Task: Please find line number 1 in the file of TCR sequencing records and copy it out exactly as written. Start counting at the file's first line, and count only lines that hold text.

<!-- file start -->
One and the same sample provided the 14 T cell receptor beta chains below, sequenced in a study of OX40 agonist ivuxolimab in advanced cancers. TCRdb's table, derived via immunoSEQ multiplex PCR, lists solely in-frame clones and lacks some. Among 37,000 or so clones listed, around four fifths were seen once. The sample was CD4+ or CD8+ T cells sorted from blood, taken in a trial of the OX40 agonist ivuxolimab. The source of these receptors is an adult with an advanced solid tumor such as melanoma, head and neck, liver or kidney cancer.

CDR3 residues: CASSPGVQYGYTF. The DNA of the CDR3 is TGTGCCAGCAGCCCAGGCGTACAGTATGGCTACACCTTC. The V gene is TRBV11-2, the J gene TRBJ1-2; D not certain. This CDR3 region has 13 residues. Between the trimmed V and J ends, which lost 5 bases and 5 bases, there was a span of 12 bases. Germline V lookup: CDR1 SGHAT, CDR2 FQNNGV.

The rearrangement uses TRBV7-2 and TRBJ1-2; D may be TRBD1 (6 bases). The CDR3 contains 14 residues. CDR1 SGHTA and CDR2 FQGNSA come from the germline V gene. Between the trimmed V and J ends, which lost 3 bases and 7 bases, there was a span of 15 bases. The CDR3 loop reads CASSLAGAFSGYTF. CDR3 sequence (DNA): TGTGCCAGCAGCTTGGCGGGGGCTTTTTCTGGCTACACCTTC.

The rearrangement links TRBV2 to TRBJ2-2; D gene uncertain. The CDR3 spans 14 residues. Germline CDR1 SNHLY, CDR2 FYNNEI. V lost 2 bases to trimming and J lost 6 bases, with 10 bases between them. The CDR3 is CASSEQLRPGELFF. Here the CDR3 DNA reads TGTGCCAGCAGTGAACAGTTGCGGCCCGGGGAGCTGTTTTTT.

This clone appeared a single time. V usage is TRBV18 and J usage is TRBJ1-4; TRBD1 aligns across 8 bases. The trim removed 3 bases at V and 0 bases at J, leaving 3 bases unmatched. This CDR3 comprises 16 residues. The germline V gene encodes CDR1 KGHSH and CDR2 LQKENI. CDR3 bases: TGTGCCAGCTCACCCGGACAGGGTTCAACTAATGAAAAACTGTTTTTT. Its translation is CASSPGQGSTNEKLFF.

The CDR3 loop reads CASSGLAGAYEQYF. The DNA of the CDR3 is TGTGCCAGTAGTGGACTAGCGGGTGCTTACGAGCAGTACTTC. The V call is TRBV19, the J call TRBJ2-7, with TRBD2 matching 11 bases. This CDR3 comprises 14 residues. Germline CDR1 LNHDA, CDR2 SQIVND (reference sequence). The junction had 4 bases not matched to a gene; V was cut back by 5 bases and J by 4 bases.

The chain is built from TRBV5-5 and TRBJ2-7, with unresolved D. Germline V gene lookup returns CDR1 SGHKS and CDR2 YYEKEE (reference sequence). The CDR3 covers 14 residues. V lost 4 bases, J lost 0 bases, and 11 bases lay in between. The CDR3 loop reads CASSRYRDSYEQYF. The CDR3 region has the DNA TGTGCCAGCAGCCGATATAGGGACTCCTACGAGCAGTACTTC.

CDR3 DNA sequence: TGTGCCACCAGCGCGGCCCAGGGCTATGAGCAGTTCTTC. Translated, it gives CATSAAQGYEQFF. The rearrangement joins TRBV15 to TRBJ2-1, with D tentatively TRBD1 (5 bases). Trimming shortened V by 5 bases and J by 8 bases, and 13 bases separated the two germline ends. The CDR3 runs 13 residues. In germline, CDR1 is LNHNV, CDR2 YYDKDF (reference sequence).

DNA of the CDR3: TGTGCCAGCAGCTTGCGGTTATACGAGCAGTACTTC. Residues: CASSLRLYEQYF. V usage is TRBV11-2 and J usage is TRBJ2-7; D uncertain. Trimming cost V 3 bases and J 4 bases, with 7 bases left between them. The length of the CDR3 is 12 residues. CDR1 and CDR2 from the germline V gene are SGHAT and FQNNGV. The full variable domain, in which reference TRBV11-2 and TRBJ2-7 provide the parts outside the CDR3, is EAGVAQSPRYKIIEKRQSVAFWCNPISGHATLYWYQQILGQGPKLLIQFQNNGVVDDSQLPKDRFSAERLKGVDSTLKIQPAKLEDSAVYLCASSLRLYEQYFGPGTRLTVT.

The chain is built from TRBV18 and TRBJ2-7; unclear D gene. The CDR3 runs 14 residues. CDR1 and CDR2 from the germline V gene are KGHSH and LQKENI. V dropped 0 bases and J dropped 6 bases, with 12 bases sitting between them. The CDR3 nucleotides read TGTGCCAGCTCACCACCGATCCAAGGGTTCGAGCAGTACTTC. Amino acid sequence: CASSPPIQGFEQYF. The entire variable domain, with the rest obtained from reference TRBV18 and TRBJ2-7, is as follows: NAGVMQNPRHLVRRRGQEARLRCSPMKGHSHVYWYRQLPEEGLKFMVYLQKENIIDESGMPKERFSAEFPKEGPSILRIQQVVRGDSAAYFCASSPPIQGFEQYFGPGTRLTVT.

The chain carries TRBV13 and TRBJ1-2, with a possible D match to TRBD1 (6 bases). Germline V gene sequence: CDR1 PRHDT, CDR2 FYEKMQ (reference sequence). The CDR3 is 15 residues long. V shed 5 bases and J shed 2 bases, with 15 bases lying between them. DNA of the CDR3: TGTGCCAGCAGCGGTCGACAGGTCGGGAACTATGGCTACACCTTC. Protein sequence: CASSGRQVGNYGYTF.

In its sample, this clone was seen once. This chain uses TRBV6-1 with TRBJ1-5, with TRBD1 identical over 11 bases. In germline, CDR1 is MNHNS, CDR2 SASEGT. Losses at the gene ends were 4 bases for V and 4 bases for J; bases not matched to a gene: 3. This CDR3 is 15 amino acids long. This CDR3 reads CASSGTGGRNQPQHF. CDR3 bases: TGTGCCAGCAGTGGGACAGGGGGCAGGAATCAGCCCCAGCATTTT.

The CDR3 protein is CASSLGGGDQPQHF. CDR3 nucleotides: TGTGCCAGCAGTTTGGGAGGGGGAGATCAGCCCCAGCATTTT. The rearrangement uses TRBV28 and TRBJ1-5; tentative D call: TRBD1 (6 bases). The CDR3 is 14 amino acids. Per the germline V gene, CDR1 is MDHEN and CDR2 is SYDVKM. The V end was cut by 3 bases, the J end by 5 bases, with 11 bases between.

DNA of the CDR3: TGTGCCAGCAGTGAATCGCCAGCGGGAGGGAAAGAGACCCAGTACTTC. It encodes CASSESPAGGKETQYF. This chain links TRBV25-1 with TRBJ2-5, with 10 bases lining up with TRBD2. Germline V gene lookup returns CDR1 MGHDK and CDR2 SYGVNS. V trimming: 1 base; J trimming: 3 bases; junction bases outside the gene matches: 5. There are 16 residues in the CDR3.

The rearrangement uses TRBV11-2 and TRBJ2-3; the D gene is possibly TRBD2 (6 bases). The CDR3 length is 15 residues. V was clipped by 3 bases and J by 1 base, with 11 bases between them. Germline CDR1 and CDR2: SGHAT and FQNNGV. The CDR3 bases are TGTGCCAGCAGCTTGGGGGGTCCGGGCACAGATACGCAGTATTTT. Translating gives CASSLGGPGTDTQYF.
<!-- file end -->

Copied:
One and the same sample provided the 14 T cell receptor beta chains below, sequenced in a study of OX40 agonist ivuxolimab in advanced cancers. TCRdb's table, derived via immunoSEQ multiplex PCR, lists solely in-frame clones and lacks some. Among 37,000 or so clones listed, around four fifths were seen once. The sample was CD4+ or CD8+ T cells sorted from blood, taken in a trial of the OX40 agonist ivuxolimab. The source of these receptors is an adult with an advanced solid tumor such as melanoma, head and neck, liver or kidney cancer.